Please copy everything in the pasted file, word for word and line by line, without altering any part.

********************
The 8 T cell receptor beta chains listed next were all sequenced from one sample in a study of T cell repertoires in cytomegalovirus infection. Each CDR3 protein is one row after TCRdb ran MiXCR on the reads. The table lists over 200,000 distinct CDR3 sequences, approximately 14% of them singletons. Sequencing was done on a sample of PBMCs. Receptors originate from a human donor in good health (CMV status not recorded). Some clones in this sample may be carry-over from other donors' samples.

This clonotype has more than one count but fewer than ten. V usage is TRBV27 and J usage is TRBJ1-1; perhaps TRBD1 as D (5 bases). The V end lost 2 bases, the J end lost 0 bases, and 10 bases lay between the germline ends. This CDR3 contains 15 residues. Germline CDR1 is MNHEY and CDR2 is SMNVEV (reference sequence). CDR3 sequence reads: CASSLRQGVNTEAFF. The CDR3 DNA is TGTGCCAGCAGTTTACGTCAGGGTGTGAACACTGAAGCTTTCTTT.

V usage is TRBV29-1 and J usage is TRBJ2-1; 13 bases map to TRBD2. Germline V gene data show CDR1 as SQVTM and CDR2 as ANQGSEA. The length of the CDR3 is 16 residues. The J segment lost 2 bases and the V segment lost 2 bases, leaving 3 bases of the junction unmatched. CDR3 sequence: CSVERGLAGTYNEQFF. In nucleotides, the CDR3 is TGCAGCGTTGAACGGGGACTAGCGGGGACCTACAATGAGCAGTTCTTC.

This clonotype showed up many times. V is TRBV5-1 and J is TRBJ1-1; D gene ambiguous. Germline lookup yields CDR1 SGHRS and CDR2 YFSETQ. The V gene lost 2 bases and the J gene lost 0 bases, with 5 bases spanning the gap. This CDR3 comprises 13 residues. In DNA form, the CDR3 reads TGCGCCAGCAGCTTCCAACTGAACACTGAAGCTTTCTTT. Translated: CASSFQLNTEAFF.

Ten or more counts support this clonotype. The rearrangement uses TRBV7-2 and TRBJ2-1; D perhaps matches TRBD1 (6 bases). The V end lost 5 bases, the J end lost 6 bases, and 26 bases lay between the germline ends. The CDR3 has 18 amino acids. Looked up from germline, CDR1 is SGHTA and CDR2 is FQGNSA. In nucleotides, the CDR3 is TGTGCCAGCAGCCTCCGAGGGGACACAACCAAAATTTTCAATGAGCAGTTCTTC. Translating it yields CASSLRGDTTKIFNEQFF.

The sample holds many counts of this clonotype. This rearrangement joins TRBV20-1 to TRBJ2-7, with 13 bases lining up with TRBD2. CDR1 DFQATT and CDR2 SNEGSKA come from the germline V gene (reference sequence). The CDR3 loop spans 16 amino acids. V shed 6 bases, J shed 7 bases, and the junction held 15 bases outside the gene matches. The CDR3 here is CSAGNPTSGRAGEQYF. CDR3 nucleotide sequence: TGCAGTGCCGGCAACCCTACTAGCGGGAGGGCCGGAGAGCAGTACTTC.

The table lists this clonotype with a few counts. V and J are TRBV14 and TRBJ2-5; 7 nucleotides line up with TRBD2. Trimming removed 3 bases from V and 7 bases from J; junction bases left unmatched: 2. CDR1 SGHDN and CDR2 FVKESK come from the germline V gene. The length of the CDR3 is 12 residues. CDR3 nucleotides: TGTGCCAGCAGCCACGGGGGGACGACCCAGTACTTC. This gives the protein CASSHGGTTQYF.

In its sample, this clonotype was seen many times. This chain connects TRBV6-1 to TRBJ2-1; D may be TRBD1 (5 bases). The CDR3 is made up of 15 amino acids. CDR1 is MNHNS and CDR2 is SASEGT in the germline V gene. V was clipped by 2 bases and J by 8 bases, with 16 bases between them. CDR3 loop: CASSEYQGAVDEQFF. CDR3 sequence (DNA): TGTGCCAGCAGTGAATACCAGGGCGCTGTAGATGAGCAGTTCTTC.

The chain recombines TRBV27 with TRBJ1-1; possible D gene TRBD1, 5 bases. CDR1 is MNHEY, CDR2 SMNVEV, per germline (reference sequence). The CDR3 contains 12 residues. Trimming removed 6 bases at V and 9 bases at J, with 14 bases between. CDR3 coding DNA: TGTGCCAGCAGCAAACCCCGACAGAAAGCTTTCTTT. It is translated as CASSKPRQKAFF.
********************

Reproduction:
The 8 T cell receptor beta chains listed next were all sequenced from one sample in a study of T cell repertoires in cytomegalovirus infection. Each CDR3 protein is one row after TCRdb ran MiXCR on the reads. The table lists over 200,000 distinct CDR3 sequences, approximately 14% of them singletons. Sequencing was done on a sample of PBMCs. Receptors originate from a human donor in good health (CMV status not recorded). Some clones in this sample may be carry-over from other donors' samples.

This clonotype has more than one count but fewer than ten. V usage is TRBV27 and J usage is TRBJ1-1; perhaps TRBD1 as D (5 bases). The V end lost 2 bases, the J end lost 0 bases, and 10 bases lay between the germline ends. This CDR3 contains 15 residues. Germline CDR1 is MNHEY and CDR2 is SMNVEV (reference sequence). CDR3 sequence reads: CASSLRQGVNTEAFF. The CDR3 DNA is TGTGCCAGCAGTTTACGTCAGGGTGTGAACACTGAAGCTTTCTTT.

V usage is TRBV29-1 and J usage is TRBJ2-1; 13 bases map to TRBD2. Germline V gene data show CDR1 as SQVTM and CDR2 as ANQGSEA. The length of the CDR3 is 16 residues. The J segment lost 2 bases and the V segment lost 2 bases, leaving 3 bases of the junction unmatched. CDR3 sequence: CSVERGLAGTYNEQFF. In nucleotides, the CDR3 is TGCAGCGTTGAACGGGGACTAGCGGGGACCTACAATGAGCAGTTCTTC.

This clonotype showed up many times. V is TRBV5-1 and J is TRBJ1-1; D gene ambiguous. Germline lookup yields CDR1 SGHRS and CDR2 YFSETQ. The V gene lost 2 bases and the J gene lost 0 bases, with 5 bases spanning the gap. This CDR3 comprises 13 residues. In DNA form, the CDR3 reads TGCGCCAGCAGCTTCCAACTGAACACTGAAGCTTTCTTT. Translated: CASSFQLNTEAFF.

Ten or more counts support this clonotype. The rearrangement uses TRBV7-2 and TRBJ2-1; D perhaps matches TRBD1 (6 bases). The V end lost 5 bases, the J end lost 6 bases, and 26 bases lay between the germline ends. The CDR3 has 18 amino acids. Looked up from germline, CDR1 is SGHTA and CDR2 is FQGNSA. In nucleotides, the CDR3 is TGTGCCAGCAGCCTCCGAGGGGACACAACCAAAATTTTCAATGAGCAGTTCTTC. Translating it yields CASSLRGDTTKIFNEQFF.

The sample holds many counts of this clonotype. This rearrangement joins TRBV20-1 to TRBJ2-7, with 13 bases lining up with TRBD2. CDR1 DFQATT and CDR2 SNEGSKA come from the germline V gene (reference sequence). The CDR3 loop spans 16 amino acids. V shed 6 bases, J shed 7 bases, and the junction held 15 bases outside the gene matches. The CDR3 here is CSAGNPTSGRAGEQYF. CDR3 nucleotide sequence: TGCAGTGCCGGCAACCCTACTAGCGGGAGGGCCGGAGAGCAGTACTTC.

The table lists this clonotype with a few counts. V and J are TRBV14 and TRBJ2-5; 7 nucleotides line up with TRBD2. Trimming removed 3 bases from V and 7 bases from J; junction bases left unmatched: 2. CDR1 SGHDN and CDR2 FVKESK come from the germline V gene. The length of the CDR3 is 12 residues. CDR3 nucleotides: TGTGCCAGCAGCCACGGGGGGACGACCCAGTACTTC. This gives the protein CASSHGGTTQYF.

In its sample, this clonotype was seen many times. This chain connects TRBV6-1 to TRBJ2-1; D may be TRBD1 (5 bases). The CDR3 is made up of 15 amino acids. CDR1 is MNHNS and CDR2 is SASEGT in the germline V gene. V was clipped by 2 bases and J by 8 bases, with 16 bases between them. CDR3 loop: CASSEYQGAVDEQFF. CDR3 sequence (DNA): TGTGCCAGCAGTGAATACCAGGGCGCTGTAGATGAGCAGTTCTTC.

The chain recombines TRBV27 with TRBJ1-1; possible D gene TRBD1, 5 bases. CDR1 is MNHEY, CDR2 SMNVEV, per germline (reference sequence). The CDR3 contains 12 residues. Trimming removed 6 bases at V and 9 bases at J, with 14 bases between. CDR3 coding DNA: TGTGCCAGCAGCAAACCCCGACAGAAAGCTTTCTTT. It is translated as CASSKPRQKAFF.